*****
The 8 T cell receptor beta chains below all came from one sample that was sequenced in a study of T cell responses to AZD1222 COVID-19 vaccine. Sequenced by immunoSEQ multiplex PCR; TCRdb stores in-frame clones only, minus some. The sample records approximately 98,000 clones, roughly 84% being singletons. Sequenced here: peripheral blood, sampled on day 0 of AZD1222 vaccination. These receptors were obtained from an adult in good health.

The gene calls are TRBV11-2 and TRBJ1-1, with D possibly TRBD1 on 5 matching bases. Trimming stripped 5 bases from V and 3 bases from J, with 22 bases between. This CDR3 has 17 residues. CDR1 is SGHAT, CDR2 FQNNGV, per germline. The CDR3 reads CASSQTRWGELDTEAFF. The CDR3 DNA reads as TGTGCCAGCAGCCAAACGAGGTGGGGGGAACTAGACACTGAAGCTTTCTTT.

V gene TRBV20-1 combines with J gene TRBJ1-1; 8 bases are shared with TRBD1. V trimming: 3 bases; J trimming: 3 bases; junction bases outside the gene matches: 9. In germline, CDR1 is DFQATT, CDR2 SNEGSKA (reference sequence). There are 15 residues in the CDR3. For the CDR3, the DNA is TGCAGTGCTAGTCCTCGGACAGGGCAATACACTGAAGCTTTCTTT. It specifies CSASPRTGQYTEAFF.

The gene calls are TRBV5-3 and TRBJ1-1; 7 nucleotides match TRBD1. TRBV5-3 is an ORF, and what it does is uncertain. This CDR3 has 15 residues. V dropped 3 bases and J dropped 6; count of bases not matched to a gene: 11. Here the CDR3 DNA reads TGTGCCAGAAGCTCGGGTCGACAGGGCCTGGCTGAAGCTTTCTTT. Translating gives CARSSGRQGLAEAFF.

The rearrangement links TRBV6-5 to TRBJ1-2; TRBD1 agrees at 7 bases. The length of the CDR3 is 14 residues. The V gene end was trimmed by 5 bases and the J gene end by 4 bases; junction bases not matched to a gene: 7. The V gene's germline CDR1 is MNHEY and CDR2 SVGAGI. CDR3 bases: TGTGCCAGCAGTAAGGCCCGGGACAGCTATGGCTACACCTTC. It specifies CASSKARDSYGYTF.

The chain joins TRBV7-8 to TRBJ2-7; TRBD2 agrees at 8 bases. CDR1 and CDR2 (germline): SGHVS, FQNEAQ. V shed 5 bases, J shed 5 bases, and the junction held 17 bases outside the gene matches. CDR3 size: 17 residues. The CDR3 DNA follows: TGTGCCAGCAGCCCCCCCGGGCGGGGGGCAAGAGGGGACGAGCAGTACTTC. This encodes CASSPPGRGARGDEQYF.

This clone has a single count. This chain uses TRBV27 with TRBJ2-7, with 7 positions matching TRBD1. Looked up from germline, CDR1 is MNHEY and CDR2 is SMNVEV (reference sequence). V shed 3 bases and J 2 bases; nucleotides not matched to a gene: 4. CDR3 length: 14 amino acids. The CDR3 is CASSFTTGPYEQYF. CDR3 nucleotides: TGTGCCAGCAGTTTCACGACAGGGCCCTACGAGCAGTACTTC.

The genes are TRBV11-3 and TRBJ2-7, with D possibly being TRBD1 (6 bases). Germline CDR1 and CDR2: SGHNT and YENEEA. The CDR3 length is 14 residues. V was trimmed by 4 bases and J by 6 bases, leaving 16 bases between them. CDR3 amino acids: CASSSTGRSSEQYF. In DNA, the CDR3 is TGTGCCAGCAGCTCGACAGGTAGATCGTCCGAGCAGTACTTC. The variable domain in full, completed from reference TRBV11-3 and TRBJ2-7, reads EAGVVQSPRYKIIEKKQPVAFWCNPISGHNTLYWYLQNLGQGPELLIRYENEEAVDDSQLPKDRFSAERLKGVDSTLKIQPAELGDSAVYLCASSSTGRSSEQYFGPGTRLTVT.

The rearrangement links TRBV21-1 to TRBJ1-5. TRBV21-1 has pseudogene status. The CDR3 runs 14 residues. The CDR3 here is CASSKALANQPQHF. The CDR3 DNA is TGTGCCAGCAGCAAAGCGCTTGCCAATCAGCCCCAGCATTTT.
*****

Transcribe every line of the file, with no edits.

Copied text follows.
The 8 T cell receptor beta chains below all came from one sample that was sequenced in a study of T cell responses to AZD1222 COVID-19 vaccine. Sequenced by immunoSEQ multiplex PCR; TCRdb stores in-frame clones only, minus some. The sample records approximately 98,000 clones, roughly 84% being singletons. Sequenced here: peripheral blood, sampled on day 0 of AZD1222 vaccination. These receptors were obtained from an adult in good health.

The gene calls are TRBV11-2 and TRBJ1-1, with D possibly TRBD1 on 5 matching bases. Trimming stripped 5 bases from V and 3 bases from J, with 22 bases between. This CDR3 has 17 residues. CDR1 is SGHAT, CDR2 FQNNGV, per germline. The CDR3 reads CASSQTRWGELDTEAFF. The CDR3 DNA reads as TGTGCCAGCAGCCAAACGAGGTGGGGGGAACTAGACACTGAAGCTTTCTTT.

V gene TRBV20-1 combines with J gene TRBJ1-1; 8 bases are shared with TRBD1. V trimming: 3 bases; J trimming: 3 bases; junction bases outside the gene matches: 9. In germline, CDR1 is DFQATT, CDR2 SNEGSKA (reference sequence). There are 15 residues in the CDR3. For the CDR3, the DNA is TGCAGTGCTAGTCCTCGGACAGGGCAATACACTGAAGCTTTCTTT. It specifies CSASPRTGQYTEAFF.

The gene calls are TRBV5-3 and TRBJ1-1; 7 nucleotides match TRBD1. TRBV5-3 is an ORF, and what it does is uncertain. This CDR3 has 15 residues. V dropped 3 bases and J dropped 6; count of bases not matched to a gene: 11. Here the CDR3 DNA reads TGTGCCAGAAGCTCGGGTCGACAGGGCCTGGCTGAAGCTTTCTTT. Translating gives CARSSGRQGLAEAFF.

The rearrangement links TRBV6-5 to TRBJ1-2; TRBD1 agrees at 7 bases. The length of the CDR3 is 14 residues. The V gene end was trimmed by 5 bases and the J gene end by 4 bases; junction bases not matched to a gene: 7. The V gene's germline CDR1 is MNHEY and CDR2 SVGAGI. CDR3 bases: TGTGCCAGCAGTAAGGCCCGGGACAGCTATGGCTACACCTTC. It specifies CASSKARDSYGYTF.

The chain joins TRBV7-8 to TRBJ2-7; TRBD2 agrees at 8 bases. CDR1 and CDR2 (germline): SGHVS, FQNEAQ. V shed 5 bases, J shed 5 bases, and the junction held 17 bases outside the gene matches. CDR3 size: 17 residues. The CDR3 DNA follows: TGTGCCAGCAGCCCCCCCGGGCGGGGGGCAAGAGGGGACGAGCAGTACTTC. This encodes CASSPPGRGARGDEQYF.

This clone has a single count. This chain uses TRBV27 with TRBJ2-7, with 7 positions matching TRBD1. Looked up from germline, CDR1 is MNHEY and CDR2 is SMNVEV (reference sequence). V shed 3 bases and J 2 bases; nucleotides not matched to a gene: 4. CDR3 length: 14 amino acids. The CDR3 is CASSFTTGPYEQYF. CDR3 nucleotides: TGTGCCAGCAGTTTCACGACAGGGCCCTACGAGCAGTACTTC.

The genes are TRBV11-3 and TRBJ2-7, with D possibly being TRBD1 (6 bases). Germline CDR1 and CDR2: SGHNT and YENEEA. The CDR3 length is 14 residues. V was trimmed by 4 bases and J by 6 bases, leaving 16 bases between them. CDR3 amino acids: CASSSTGRSSEQYF. In DNA, the CDR3 is TGTGCCAGCAGCTCGACAGGTAGATCGTCCGAGCAGTACTTC. The variable domain in full, completed from reference TRBV11-3 and TRBJ2-7, reads EAGVVQSPRYKIIEKKQPVAFWCNPISGHNTLYWYLQNLGQGPELLIRYENEEAVDDSQLPKDRFSAERLKGVDSTLKIQPAELGDSAVYLCASSSTGRSSEQYFGPGTRLTVT.

The rearrangement links TRBV21-1 to TRBJ1-5. TRBV21-1 has pseudogene status. The CDR3 runs 14 residues. The CDR3 here is CASSKALANQPQHF. The CDR3 DNA is TGTGCCAGCAGCAAAGCGCTTGCCAATCAGCCCCAGCATTTT.